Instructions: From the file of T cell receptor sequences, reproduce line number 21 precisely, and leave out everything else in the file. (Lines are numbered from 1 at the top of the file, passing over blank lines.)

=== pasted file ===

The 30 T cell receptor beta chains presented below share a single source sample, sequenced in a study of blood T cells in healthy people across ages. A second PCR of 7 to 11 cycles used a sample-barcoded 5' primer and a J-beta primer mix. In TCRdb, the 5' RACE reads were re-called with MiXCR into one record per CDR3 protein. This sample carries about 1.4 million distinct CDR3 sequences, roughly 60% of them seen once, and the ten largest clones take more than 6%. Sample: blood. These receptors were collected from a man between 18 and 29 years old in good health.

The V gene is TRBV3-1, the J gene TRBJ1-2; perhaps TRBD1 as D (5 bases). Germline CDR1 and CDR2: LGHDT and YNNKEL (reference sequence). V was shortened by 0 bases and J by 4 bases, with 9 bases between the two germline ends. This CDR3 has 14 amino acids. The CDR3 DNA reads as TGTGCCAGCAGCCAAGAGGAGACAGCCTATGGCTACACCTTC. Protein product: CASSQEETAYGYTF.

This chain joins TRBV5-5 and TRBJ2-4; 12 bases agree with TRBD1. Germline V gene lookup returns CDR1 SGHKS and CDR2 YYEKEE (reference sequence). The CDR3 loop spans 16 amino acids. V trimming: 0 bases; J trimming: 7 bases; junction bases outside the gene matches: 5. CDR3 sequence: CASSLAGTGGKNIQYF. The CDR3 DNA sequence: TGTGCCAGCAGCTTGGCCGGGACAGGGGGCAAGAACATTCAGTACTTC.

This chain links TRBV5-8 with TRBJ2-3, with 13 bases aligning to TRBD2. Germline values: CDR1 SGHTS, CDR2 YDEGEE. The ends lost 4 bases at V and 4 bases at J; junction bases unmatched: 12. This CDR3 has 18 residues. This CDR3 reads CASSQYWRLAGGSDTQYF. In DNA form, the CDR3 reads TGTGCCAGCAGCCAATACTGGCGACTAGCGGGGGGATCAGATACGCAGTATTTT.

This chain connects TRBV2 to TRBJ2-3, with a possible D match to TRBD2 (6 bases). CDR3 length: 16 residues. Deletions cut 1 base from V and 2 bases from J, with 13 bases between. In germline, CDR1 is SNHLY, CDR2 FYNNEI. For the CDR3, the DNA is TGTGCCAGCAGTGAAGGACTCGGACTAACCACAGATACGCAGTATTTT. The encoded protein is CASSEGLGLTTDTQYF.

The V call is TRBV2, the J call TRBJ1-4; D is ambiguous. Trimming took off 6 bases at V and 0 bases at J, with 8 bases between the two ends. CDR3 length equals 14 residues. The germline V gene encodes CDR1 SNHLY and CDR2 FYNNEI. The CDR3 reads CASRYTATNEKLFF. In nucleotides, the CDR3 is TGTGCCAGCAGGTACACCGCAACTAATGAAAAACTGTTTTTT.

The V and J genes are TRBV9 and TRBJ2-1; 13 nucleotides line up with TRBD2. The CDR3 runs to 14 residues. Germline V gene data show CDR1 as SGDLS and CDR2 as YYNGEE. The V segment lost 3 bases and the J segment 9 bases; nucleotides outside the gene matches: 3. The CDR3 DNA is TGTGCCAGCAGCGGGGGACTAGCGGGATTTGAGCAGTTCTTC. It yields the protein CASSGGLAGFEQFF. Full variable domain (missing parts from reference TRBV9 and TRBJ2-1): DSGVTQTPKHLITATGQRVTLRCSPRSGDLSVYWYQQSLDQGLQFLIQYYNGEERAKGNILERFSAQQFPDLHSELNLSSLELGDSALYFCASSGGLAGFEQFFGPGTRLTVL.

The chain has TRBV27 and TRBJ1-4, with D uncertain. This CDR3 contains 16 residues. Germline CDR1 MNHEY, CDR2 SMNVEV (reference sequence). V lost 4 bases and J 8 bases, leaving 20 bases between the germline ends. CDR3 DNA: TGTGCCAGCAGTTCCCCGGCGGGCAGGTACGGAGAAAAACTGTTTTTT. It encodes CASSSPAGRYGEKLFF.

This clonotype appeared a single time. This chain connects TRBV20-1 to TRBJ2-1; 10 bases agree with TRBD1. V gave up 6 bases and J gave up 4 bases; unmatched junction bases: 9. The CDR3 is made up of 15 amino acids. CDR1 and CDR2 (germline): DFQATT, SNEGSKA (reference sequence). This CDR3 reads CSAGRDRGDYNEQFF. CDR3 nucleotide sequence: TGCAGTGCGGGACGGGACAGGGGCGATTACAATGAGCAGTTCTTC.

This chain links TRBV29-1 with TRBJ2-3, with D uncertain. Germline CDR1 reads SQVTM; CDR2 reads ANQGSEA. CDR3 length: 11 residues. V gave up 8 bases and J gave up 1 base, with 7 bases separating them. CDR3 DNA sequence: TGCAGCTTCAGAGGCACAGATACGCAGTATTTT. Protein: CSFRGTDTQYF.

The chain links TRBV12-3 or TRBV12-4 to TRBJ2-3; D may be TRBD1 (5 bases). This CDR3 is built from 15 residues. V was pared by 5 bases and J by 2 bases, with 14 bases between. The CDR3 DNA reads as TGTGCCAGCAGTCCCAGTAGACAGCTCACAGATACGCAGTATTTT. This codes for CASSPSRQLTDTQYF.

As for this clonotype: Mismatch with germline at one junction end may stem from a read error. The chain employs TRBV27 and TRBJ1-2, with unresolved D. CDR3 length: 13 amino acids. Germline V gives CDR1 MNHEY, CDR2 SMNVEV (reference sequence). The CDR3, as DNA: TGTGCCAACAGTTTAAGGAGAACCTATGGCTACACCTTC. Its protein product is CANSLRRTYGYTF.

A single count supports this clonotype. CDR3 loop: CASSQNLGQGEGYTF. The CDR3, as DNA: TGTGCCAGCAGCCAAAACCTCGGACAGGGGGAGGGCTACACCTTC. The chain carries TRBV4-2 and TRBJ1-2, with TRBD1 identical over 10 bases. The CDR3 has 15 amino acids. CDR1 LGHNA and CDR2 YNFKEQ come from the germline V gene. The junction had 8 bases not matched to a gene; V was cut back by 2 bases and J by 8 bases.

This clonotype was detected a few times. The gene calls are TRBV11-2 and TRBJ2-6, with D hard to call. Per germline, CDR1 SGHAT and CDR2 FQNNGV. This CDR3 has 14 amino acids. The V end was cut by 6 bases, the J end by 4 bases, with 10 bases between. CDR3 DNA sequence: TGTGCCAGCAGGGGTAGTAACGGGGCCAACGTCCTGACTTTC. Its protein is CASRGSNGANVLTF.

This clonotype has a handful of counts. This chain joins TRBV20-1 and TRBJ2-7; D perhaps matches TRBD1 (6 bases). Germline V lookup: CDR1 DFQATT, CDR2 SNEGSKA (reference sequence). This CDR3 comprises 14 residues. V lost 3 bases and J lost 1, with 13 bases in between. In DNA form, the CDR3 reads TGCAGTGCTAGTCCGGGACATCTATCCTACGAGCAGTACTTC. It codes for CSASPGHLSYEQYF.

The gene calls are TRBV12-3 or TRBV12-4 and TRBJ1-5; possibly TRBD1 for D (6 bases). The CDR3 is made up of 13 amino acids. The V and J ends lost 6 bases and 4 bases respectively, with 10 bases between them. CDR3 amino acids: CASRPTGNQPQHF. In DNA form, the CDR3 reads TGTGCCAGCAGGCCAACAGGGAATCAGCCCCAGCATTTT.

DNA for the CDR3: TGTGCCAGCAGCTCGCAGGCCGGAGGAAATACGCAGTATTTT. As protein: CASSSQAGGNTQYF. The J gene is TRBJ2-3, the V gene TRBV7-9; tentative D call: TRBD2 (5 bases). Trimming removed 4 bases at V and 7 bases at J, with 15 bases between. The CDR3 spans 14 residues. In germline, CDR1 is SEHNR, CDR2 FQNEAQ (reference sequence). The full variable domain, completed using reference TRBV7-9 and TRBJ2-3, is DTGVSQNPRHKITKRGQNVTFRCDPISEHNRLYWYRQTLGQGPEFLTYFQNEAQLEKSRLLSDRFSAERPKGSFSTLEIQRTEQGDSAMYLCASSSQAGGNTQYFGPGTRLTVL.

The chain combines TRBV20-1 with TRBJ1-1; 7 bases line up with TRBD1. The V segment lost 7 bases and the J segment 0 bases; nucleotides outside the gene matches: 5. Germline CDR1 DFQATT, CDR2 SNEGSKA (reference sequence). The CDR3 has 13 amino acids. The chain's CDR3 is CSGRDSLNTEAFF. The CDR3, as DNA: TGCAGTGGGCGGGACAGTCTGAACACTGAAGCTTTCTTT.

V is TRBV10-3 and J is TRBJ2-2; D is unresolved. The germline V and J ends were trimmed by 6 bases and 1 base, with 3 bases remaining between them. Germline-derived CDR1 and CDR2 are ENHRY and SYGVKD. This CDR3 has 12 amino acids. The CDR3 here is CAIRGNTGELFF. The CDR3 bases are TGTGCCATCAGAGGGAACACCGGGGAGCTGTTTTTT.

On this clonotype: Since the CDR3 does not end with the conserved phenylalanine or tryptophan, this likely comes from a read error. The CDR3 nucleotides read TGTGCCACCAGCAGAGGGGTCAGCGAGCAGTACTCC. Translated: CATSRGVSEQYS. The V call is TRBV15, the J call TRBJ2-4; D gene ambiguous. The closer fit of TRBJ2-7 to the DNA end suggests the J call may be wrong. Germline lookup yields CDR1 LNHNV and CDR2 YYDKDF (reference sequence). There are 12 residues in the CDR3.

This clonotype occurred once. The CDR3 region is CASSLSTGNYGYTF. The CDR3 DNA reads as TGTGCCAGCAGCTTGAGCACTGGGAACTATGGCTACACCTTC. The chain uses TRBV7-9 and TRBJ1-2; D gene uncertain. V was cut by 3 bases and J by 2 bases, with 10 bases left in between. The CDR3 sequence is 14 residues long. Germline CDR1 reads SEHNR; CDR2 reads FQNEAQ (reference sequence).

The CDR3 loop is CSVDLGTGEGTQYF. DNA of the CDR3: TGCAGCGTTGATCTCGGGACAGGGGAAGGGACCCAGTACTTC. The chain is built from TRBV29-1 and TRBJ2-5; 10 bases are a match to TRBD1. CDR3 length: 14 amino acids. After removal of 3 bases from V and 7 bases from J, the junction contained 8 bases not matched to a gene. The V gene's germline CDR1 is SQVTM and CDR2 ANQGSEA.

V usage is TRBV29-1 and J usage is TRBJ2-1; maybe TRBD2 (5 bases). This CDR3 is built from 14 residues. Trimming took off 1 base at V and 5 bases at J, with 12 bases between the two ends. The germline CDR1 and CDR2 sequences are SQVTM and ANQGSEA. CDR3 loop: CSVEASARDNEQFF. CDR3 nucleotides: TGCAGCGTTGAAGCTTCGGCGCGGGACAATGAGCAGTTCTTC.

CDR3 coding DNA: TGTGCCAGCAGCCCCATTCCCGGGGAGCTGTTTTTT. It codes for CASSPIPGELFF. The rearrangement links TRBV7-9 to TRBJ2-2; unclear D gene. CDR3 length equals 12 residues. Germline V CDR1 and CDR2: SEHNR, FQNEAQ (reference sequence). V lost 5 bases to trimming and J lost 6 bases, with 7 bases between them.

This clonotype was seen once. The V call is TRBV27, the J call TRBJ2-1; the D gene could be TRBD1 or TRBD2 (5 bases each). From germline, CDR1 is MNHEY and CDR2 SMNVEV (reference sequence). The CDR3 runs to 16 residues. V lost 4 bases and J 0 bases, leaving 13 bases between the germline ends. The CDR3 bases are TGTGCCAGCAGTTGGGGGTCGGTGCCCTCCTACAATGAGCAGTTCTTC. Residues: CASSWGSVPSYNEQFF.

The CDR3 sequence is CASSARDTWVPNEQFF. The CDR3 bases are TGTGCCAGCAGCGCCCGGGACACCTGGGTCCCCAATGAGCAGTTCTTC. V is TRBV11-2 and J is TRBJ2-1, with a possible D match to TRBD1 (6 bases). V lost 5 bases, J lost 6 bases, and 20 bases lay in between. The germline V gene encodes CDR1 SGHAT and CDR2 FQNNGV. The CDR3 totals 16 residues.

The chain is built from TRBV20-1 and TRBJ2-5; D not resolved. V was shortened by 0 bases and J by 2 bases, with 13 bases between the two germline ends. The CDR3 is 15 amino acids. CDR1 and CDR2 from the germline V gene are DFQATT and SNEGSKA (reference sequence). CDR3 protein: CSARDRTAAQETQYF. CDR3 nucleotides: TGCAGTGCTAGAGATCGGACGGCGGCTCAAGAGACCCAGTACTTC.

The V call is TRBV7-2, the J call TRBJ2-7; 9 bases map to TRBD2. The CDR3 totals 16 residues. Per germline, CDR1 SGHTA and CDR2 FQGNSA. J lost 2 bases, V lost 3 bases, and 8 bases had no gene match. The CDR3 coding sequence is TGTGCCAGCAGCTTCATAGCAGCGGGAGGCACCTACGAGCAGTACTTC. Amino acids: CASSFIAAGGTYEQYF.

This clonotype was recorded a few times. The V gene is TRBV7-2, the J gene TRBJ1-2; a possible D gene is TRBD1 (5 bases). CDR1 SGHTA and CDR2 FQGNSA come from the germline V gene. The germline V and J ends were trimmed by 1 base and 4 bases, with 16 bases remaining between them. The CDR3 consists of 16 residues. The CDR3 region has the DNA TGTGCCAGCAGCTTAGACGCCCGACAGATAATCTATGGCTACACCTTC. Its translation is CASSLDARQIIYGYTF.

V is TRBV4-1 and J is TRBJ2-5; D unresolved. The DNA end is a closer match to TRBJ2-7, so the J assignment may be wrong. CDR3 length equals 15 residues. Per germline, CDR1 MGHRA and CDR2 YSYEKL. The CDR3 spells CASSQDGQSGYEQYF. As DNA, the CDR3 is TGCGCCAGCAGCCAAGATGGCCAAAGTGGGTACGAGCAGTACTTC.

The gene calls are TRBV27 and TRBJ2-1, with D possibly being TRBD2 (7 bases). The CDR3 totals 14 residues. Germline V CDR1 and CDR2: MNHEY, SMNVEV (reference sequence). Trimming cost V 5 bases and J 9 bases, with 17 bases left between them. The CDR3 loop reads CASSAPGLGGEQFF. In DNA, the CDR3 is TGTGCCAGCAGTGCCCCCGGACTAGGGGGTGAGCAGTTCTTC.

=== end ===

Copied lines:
This clonotype occurred once. The CDR3 region is CASSLSTGNYGYTF. The CDR3 DNA reads as TGTGCCAGCAGCTTGAGCACTGGGAACTATGGCTACACCTTC. The chain uses TRBV7-9 and TRBJ1-2; D gene uncertain. V was cut by 3 bases and J by 2 bases, with 10 bases left in between. The CDR3 sequence is 14 residues long. Germline CDR1 reads SEHNR; CDR2 reads FQNEAQ (reference sequence).